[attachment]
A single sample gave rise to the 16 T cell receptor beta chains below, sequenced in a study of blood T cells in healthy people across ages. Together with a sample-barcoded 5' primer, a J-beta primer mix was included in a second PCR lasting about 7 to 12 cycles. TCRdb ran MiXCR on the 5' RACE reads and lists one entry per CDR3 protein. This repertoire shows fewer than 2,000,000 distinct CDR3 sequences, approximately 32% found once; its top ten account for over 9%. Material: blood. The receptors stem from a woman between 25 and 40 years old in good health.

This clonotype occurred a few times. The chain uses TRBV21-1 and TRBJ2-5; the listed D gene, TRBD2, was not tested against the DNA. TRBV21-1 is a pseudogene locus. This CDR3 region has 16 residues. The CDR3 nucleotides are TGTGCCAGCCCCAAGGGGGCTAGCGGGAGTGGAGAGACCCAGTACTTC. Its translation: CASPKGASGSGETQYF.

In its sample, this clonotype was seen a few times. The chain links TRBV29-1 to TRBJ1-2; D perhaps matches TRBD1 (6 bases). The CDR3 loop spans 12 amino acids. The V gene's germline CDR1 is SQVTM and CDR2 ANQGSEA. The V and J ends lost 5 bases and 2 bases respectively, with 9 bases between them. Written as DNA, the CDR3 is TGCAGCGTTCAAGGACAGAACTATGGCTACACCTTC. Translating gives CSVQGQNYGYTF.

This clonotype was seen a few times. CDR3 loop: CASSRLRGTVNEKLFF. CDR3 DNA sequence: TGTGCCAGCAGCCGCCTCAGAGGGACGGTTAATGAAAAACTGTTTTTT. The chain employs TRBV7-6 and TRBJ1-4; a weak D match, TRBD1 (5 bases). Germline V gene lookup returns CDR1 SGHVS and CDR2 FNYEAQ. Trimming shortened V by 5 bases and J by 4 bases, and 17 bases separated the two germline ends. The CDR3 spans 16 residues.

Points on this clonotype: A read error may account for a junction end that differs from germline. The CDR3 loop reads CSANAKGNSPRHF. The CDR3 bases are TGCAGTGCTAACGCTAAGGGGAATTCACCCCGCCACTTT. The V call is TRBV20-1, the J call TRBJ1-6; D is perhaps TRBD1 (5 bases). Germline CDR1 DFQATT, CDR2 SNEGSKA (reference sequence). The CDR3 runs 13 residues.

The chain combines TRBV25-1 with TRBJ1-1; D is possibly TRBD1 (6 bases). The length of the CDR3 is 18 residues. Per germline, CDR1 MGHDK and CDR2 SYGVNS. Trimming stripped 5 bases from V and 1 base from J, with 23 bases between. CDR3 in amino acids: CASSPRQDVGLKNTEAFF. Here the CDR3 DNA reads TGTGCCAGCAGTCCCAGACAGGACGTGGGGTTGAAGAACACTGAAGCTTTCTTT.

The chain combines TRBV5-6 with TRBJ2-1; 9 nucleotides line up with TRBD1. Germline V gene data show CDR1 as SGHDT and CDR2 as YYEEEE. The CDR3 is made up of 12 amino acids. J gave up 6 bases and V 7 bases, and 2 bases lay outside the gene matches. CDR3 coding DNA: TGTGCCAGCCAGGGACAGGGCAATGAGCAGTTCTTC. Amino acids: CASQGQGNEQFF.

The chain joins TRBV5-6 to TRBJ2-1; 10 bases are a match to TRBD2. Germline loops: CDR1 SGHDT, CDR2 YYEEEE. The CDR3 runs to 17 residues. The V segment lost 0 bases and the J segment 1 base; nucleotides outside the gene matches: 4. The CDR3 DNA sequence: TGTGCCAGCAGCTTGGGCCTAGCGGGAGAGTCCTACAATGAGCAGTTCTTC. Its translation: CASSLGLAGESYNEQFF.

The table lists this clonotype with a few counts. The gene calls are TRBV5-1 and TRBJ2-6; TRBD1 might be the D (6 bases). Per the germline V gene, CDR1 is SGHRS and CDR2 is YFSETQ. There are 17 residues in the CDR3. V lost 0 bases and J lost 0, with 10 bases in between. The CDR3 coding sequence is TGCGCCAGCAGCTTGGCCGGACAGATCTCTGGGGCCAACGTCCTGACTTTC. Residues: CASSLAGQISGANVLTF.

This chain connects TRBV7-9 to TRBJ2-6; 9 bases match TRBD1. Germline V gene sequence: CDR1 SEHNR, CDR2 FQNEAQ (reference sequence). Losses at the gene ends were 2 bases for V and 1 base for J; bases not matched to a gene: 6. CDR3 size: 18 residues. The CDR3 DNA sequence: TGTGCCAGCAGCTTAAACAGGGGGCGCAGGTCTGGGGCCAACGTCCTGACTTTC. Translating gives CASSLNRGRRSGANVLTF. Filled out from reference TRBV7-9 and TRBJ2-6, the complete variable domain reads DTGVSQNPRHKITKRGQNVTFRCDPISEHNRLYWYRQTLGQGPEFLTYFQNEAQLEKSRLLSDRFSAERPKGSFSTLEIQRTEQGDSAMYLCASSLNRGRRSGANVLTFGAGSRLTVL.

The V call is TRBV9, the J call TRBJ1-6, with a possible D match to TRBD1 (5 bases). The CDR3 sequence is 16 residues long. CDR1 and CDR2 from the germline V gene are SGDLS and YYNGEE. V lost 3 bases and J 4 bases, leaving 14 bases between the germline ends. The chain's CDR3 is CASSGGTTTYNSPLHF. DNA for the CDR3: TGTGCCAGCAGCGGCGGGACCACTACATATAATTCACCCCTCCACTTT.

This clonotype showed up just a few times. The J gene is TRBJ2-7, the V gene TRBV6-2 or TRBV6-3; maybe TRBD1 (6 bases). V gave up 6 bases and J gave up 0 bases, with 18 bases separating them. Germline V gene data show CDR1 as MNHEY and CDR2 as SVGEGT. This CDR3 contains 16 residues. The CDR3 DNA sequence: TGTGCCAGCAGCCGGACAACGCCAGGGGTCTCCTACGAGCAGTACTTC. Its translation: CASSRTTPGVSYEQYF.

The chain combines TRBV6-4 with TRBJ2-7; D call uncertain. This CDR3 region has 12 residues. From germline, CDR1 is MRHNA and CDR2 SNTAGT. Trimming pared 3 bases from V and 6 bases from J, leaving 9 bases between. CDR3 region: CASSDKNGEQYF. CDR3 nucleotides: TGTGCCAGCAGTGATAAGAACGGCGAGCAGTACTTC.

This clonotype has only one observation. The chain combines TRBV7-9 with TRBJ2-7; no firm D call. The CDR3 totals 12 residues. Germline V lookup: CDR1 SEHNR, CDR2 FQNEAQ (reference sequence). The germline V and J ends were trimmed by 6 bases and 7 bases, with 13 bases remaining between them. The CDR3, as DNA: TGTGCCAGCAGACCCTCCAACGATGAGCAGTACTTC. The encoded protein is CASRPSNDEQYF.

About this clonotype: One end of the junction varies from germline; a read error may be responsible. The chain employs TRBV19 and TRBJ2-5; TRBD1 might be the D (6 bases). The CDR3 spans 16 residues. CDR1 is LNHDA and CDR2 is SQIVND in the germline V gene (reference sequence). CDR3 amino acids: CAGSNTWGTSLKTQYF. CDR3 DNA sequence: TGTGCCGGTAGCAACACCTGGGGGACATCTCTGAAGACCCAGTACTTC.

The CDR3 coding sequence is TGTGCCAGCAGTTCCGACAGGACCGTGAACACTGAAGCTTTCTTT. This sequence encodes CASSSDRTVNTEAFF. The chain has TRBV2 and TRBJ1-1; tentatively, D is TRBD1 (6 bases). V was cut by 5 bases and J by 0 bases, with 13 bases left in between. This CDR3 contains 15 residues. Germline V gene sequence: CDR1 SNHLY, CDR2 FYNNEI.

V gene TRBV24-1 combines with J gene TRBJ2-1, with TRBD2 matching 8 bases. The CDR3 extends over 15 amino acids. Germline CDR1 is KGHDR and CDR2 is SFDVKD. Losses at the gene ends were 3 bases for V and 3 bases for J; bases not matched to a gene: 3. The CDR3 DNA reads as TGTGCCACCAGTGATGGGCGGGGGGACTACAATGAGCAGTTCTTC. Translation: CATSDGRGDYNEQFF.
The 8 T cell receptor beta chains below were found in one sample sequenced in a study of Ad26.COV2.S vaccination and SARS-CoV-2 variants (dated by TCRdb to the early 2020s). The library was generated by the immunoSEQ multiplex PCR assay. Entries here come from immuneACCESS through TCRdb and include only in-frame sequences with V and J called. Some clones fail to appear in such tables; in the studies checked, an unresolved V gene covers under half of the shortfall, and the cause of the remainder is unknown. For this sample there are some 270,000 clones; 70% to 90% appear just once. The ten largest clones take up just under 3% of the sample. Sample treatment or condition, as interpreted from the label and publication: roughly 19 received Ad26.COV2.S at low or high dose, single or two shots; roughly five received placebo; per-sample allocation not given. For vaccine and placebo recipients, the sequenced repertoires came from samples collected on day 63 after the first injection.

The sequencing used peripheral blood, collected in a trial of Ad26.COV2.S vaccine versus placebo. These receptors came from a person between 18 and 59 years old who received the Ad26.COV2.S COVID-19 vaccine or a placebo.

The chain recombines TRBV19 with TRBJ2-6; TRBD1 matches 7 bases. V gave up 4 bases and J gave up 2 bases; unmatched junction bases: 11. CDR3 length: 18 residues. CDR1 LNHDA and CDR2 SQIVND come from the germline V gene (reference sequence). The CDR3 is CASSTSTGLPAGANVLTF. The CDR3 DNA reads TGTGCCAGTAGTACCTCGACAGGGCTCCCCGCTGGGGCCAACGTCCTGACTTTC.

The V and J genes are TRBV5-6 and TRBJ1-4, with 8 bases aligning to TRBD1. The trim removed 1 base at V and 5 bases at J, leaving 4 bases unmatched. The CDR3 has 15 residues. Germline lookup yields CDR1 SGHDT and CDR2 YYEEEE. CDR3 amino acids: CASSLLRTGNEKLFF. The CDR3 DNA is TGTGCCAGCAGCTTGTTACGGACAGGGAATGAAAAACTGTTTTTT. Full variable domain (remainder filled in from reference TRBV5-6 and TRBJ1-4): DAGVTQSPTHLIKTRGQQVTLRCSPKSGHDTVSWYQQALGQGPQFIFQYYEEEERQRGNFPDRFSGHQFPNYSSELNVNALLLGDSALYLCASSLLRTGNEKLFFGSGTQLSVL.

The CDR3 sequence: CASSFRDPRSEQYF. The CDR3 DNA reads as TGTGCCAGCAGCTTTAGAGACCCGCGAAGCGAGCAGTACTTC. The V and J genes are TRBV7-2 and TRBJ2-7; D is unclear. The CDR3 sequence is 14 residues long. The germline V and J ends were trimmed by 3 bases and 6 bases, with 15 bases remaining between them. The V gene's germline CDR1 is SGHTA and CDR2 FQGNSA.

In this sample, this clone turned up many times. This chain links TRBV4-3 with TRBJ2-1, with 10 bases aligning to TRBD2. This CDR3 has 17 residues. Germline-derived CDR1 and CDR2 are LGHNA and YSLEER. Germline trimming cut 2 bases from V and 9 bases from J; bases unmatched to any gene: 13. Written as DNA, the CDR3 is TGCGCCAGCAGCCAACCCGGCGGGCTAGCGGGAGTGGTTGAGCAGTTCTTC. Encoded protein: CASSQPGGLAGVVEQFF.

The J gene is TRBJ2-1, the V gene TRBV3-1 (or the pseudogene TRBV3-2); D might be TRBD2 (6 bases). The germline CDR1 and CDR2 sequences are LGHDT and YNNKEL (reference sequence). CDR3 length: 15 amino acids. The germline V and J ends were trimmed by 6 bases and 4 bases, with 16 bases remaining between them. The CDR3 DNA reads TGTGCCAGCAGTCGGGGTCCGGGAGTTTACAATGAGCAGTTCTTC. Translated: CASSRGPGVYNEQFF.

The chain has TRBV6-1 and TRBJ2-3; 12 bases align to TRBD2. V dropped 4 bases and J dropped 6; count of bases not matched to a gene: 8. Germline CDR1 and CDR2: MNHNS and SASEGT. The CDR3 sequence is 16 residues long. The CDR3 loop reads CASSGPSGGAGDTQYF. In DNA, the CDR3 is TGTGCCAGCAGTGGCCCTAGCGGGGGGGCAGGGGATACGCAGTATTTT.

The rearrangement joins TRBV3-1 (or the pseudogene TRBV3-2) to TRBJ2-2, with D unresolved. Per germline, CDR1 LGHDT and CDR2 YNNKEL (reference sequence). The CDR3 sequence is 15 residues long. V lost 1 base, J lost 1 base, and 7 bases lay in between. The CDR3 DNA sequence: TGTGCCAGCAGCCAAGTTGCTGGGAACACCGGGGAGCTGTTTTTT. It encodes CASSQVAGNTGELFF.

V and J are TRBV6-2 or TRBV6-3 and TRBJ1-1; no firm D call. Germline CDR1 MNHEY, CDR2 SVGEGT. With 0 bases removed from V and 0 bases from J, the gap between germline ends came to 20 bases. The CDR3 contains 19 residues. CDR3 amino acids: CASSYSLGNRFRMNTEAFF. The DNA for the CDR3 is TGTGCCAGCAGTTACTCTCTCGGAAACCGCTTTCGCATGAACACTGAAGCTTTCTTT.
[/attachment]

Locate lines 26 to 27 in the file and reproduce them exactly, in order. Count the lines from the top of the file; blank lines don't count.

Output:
The rearrangement joins TRBV3-1 (or the pseudogene TRBV3-2) to TRBJ2-2, with D unresolved. Per germline, CDR1 LGHDT and CDR2 YNNKEL (reference sequence). The CDR3 sequence is 15 residues long. V lost 1 base, J lost 1 base, and 7 bases lay in between. The CDR3 DNA sequence: TGTGCCAGCAGCCAAGTTGCTGGGAACACCGGGGAGCTGTTTTTT. It encodes CASSQVAGNTGELFF.

V and J are TRBV6-2 or TRBV6-3 and TRBJ1-1; no firm D call. Germline CDR1 MNHEY, CDR2 SVGEGT. With 0 bases removed from V and 0 bases from J, the gap between germline ends came to 20 bases. The CDR3 contains 19 residues. CDR3 amino acids: CASSYSLGNRFRMNTEAFF. The DNA for the CDR3 is TGTGCCAGCAGTTACTCTCTCGGAAACCGCTTTCGCATGAACACTGAAGCTTTCTTT.